Beef can’t be eaten straight from slaughter; it needs to hang, allowing it to mature and develop flavour and for the meat to become tender. There are two methods of ageing: dry-ageing and wet ageing.
The reason everyone gets so excited about dry-aged beef is due to the higher quality, texture and taste it acquires, having been allowed to age naturally by hanging.
Wet-aged beef is what most of the population eat. It is slaughtered, butchered and vacuum-packed, all within 24 hours. As the meat sits in a bag of its own blood, it locks in all the moisture, which expands while cooking, splitting the fibres and allowing the juices to run free, leaving the cook with drier beef.
So what is dry-ageing?
Once the animal has been slaughtered, the carcass is cut in half and then hung in a walk-in cold room, allowing cool air to circulate freely. Dry-ageing is a natural process that takes place when the enzymes in the meat react with the fibres in the muscles, making them tender and elastic. While air-hanging, meat will lose a lot of moisture, which means the flavour will intensify and the meat will not dry out while cooking.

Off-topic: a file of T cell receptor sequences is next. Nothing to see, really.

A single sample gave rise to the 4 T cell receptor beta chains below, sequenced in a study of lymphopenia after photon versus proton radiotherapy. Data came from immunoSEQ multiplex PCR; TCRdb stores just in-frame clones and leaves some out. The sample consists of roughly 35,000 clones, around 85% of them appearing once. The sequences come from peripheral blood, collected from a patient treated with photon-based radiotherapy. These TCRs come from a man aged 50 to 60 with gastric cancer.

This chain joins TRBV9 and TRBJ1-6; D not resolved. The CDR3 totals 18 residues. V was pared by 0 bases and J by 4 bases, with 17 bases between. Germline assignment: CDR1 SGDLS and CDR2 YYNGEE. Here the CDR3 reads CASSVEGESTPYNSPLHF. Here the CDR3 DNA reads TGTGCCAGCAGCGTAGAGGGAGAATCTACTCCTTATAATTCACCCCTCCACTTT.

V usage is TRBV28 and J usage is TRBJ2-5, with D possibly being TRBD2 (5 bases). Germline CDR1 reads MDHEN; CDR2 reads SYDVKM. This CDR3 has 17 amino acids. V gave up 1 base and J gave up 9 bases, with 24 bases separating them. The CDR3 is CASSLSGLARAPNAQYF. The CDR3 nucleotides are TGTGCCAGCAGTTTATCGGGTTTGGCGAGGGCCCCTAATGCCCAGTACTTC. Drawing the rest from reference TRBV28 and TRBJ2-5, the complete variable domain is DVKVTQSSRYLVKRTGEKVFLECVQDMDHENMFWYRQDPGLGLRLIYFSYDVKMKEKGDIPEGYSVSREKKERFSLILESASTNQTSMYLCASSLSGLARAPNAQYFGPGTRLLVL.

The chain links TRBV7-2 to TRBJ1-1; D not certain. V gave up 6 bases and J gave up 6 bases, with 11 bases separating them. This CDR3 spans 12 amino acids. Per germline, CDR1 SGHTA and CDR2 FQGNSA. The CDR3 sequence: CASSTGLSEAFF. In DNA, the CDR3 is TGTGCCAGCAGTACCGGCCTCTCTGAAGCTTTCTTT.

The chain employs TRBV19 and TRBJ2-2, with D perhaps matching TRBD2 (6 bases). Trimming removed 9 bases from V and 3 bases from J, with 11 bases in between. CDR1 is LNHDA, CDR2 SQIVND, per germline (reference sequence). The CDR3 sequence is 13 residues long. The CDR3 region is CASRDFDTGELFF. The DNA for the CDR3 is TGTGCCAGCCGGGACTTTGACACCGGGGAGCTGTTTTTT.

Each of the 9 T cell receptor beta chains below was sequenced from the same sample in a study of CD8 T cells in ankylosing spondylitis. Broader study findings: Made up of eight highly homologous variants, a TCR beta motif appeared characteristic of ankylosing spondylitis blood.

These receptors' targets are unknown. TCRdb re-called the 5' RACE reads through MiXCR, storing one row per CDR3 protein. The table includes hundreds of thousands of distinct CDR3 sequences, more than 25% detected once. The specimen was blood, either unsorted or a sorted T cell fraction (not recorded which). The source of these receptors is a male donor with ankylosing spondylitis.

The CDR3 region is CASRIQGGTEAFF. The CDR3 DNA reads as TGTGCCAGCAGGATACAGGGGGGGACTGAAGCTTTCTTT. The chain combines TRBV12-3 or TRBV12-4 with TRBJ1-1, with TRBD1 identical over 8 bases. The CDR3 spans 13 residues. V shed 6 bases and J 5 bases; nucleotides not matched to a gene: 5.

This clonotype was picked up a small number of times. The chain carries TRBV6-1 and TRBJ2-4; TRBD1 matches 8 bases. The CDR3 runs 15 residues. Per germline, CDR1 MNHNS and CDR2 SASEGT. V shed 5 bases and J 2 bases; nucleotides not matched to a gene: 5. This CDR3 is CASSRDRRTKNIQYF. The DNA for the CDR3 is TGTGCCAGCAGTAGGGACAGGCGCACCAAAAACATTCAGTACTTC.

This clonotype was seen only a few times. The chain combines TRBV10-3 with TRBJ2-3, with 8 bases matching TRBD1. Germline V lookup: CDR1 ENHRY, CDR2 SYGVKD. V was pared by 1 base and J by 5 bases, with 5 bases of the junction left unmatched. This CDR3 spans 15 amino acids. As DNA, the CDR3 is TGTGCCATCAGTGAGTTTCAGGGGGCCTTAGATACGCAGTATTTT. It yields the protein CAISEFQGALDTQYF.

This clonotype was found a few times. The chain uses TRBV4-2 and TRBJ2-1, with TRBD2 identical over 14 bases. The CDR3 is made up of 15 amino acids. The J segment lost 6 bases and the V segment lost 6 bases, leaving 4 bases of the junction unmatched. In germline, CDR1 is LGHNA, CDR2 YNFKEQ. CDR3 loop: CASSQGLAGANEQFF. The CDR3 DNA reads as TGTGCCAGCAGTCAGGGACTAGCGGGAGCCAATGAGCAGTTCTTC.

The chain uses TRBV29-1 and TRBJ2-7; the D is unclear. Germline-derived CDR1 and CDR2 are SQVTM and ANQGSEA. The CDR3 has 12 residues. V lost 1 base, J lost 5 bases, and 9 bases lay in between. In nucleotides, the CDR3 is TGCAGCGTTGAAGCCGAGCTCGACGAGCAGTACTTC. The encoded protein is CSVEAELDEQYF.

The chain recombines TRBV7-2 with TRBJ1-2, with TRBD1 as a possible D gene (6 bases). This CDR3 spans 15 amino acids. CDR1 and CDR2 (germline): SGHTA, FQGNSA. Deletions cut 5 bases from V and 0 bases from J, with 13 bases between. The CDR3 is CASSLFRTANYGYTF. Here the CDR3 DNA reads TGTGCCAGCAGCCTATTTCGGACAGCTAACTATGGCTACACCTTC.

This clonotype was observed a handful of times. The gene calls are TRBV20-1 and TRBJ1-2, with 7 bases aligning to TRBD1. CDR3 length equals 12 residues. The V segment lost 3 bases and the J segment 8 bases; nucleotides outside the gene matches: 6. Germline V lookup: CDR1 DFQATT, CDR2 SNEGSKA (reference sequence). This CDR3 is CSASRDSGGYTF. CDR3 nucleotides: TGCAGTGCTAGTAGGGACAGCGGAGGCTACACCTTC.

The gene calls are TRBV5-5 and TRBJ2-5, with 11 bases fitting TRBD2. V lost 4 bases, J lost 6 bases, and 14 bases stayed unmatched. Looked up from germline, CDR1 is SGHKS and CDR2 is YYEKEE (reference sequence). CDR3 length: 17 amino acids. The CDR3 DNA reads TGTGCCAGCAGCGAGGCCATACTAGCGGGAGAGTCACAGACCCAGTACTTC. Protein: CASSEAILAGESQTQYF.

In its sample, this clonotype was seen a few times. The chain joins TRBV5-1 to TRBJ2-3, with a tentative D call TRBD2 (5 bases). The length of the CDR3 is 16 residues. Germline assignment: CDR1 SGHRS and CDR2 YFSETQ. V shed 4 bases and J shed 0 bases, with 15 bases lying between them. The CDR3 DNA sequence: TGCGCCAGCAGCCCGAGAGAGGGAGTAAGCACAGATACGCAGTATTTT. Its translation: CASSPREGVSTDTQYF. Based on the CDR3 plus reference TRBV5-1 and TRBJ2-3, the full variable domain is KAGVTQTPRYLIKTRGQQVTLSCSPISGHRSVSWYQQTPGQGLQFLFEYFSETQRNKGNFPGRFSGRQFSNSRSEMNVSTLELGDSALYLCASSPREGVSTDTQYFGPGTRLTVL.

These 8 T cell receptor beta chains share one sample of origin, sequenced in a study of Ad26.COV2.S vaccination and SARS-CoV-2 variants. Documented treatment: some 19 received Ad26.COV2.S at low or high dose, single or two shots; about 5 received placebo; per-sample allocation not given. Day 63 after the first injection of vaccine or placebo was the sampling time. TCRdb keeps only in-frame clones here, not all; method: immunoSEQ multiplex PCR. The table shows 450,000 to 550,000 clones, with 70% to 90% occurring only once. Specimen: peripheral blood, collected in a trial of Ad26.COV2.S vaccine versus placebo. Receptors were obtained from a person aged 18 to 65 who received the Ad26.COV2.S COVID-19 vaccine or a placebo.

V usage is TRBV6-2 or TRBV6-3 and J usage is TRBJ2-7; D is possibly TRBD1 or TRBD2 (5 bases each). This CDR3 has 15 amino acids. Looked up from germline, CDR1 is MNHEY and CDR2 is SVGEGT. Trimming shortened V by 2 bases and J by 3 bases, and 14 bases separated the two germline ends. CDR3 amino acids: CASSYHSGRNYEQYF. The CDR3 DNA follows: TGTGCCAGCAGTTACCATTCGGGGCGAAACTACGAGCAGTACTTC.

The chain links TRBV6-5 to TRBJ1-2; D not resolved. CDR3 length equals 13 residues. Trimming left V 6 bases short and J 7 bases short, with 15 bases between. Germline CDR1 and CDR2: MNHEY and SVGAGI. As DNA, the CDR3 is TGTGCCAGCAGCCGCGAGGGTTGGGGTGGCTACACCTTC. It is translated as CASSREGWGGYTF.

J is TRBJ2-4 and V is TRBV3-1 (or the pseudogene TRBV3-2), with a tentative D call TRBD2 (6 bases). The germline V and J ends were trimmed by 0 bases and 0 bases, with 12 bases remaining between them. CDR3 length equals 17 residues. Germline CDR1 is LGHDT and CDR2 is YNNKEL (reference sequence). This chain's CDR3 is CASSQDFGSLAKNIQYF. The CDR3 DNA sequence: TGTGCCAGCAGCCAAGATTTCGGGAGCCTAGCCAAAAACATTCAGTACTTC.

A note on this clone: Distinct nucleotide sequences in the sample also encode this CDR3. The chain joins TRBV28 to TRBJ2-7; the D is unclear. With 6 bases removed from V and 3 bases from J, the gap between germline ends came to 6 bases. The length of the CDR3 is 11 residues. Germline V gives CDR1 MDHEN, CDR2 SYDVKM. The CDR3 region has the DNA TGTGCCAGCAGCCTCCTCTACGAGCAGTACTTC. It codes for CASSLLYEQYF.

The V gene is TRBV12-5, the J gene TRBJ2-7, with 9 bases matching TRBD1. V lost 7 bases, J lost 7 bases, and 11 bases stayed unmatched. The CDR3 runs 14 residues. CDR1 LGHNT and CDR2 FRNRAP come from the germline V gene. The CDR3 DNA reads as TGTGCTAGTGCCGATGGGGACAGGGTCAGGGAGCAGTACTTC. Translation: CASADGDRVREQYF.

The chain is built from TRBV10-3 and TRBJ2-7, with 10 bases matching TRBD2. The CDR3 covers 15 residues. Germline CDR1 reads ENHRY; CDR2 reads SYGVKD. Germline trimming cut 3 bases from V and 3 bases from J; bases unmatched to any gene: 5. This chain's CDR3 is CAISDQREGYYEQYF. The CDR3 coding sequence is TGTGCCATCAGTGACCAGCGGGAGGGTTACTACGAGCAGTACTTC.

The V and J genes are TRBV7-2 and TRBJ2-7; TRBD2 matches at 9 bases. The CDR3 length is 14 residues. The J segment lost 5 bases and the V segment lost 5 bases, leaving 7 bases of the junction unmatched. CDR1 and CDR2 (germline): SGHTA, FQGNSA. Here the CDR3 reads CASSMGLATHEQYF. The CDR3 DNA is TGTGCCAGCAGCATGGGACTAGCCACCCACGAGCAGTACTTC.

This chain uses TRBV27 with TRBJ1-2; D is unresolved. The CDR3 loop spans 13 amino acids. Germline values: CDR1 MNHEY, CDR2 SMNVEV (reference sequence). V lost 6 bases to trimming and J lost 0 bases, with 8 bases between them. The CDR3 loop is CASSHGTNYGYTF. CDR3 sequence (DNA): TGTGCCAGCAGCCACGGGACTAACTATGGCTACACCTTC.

Dry-aged meat is a little more expensive, due to the time taken to hang it and the loss of moisture from the carcass (which results in a lower weight, making it less profitable as meat is sold by weight). It also needs to be trimmed after hanging, to remove and discard connective tissue and an outer layer that has a light build up of bloom (safe bacteria, but not to be consumed). Though this is further weight loss, it’s worthwhile for the superior taste and texture.
You can easily spot well hung beef. It will be dry on the outside, cushion soft and will hold a thumb print when pushed in for a few seconds. It is a beautiful dark red, almost mahogany colour, and when it is cut, it will be a brighter cherry red inside, with a lovely gamey smell.
Only good quality beef can be dry-aged. This is due to the all-important marbling of fat through the muscles. The most vital thing to look for in beef is the marbling, which runs around and through the muscle in varying amounts.
So to recap – air circulation, slow maturing, rich, intense flavour and texture.